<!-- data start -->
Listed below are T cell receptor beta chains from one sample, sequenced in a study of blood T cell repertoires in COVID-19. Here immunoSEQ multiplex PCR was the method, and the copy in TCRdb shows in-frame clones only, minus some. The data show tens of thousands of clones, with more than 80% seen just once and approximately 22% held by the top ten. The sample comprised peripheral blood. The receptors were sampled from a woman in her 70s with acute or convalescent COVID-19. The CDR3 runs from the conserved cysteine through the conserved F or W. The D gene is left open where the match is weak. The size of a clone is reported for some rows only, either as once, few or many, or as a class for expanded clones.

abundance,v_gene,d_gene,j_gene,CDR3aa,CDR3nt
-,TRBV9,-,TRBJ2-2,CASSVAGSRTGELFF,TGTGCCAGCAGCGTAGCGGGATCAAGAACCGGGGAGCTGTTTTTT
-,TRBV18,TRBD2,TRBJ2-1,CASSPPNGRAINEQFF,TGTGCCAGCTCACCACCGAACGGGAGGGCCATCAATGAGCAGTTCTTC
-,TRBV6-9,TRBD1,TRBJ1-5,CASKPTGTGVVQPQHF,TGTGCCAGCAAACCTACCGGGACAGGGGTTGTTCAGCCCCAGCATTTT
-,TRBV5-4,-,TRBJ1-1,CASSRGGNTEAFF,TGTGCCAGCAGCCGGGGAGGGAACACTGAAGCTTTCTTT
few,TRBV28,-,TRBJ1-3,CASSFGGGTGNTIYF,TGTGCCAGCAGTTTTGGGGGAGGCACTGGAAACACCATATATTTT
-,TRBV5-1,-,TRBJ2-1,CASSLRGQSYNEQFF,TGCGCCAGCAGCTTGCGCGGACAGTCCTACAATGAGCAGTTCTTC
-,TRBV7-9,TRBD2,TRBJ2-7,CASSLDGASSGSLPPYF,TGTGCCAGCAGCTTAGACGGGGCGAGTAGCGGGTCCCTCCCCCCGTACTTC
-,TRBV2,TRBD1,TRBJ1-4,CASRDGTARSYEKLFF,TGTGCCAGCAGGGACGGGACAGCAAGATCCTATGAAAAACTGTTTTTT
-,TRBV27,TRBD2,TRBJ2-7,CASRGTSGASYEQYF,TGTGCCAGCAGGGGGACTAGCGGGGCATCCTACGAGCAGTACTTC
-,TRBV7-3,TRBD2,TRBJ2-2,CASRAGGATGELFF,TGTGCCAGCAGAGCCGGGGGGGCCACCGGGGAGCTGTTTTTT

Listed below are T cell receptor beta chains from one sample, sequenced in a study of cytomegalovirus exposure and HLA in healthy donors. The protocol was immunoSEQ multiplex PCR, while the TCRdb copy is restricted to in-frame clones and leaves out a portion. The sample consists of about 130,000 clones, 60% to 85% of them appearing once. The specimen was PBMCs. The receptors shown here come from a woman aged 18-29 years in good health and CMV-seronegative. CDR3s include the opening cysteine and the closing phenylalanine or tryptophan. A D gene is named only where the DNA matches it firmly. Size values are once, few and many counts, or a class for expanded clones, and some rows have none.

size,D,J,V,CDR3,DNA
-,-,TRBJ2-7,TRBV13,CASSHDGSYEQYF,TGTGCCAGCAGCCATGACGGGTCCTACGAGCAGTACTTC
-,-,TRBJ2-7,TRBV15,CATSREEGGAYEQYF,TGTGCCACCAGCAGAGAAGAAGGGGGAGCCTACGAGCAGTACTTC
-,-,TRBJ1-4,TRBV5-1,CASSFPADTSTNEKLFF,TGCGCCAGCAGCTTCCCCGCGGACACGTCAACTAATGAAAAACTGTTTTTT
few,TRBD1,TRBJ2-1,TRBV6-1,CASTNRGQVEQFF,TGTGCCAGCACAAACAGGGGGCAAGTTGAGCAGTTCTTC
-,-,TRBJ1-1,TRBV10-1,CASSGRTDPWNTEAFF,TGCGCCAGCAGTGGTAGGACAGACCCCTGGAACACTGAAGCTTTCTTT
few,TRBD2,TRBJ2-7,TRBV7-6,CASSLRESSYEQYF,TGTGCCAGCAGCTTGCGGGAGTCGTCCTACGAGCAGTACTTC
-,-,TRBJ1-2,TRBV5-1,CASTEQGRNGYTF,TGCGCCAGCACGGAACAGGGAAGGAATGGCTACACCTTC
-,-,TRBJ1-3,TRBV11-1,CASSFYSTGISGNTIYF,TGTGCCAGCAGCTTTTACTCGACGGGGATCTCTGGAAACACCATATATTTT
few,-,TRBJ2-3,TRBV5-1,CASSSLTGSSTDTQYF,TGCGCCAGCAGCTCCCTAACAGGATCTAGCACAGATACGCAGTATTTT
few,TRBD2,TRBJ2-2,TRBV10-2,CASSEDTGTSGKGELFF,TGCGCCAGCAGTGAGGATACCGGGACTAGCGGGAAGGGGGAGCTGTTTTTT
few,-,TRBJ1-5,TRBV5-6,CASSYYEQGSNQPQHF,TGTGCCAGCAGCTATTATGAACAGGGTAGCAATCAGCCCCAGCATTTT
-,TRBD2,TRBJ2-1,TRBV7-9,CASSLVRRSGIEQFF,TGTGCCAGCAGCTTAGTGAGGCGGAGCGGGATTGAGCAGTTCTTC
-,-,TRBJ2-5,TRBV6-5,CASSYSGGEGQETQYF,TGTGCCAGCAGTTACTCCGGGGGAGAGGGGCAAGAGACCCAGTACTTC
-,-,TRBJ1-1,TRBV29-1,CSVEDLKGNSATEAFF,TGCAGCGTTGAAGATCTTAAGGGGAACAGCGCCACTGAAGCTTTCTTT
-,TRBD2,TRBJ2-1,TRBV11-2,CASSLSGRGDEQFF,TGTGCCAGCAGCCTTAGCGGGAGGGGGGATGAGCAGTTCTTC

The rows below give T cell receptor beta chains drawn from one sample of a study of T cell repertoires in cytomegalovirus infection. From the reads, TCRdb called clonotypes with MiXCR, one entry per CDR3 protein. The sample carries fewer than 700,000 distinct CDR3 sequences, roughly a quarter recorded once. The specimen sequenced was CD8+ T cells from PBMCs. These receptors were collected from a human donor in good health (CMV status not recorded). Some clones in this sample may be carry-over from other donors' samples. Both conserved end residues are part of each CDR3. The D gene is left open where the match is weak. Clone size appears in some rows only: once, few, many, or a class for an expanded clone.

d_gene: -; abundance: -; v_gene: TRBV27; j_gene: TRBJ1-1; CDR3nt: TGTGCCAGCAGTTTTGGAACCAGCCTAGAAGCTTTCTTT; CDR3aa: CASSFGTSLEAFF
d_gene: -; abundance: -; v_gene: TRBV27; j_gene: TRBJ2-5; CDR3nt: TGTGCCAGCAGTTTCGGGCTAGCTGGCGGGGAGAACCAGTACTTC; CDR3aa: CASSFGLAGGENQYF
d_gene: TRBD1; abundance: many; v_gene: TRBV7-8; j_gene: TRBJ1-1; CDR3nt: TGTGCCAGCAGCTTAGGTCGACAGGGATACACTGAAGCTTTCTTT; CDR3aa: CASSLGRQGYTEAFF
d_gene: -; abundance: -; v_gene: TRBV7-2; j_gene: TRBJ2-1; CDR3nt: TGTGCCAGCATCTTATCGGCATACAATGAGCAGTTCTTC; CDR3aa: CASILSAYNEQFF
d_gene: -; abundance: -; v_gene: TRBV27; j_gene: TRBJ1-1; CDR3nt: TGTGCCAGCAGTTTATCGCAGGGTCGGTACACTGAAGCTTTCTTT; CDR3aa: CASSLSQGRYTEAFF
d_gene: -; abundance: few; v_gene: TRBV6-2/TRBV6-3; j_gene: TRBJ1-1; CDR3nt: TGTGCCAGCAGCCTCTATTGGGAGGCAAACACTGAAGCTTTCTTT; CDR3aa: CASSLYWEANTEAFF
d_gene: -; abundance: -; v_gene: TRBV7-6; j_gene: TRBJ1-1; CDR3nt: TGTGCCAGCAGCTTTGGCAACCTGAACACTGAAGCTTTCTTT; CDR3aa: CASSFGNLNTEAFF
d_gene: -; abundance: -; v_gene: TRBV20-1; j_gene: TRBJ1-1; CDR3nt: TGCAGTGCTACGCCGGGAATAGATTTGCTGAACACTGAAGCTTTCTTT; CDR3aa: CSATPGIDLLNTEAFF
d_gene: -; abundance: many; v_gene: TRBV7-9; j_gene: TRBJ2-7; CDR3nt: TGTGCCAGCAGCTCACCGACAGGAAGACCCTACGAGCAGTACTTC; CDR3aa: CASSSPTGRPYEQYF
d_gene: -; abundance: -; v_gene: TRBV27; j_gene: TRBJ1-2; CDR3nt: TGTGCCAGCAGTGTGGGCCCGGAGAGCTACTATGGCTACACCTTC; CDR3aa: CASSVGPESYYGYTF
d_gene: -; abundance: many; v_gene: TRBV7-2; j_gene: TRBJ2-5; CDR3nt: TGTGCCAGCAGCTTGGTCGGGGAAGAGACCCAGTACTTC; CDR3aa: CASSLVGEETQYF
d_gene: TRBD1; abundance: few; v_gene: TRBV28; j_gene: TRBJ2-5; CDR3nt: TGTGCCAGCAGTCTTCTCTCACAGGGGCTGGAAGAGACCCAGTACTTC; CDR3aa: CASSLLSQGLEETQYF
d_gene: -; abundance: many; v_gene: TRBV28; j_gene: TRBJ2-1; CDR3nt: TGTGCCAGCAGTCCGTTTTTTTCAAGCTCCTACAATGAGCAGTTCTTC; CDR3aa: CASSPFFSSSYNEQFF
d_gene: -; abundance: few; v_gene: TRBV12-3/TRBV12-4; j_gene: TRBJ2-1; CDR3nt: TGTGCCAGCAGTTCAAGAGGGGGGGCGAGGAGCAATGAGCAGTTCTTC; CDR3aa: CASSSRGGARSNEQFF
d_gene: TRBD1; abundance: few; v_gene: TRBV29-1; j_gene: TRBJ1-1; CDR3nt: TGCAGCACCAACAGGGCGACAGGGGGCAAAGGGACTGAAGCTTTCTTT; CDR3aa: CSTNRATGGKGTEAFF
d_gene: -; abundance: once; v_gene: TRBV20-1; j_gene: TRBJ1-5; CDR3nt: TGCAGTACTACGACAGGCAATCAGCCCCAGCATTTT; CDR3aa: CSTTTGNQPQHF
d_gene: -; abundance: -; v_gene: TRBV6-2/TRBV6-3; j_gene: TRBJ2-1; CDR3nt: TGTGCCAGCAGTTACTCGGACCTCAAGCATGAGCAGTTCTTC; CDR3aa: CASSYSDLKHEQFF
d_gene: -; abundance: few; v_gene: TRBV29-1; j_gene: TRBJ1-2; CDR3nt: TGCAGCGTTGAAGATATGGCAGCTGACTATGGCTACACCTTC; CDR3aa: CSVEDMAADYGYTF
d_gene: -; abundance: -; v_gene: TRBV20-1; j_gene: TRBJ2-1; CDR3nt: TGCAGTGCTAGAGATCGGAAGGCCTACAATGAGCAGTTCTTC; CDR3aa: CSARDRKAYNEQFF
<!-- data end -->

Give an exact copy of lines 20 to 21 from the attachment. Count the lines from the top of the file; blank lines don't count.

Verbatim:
few,TRBD2,TRBJ2-7,TRBV7-6,CASSLRESSYEQYF,TGTGCCAGCAGCTTGCGGGAGTCGTCCTACGAGCAGTACTTC
-,-,TRBJ1-2,TRBV5-1,CASTEQGRNGYTF,TGCGCCAGCACGGAACAGGGAAGGAATGGCTACACCTTC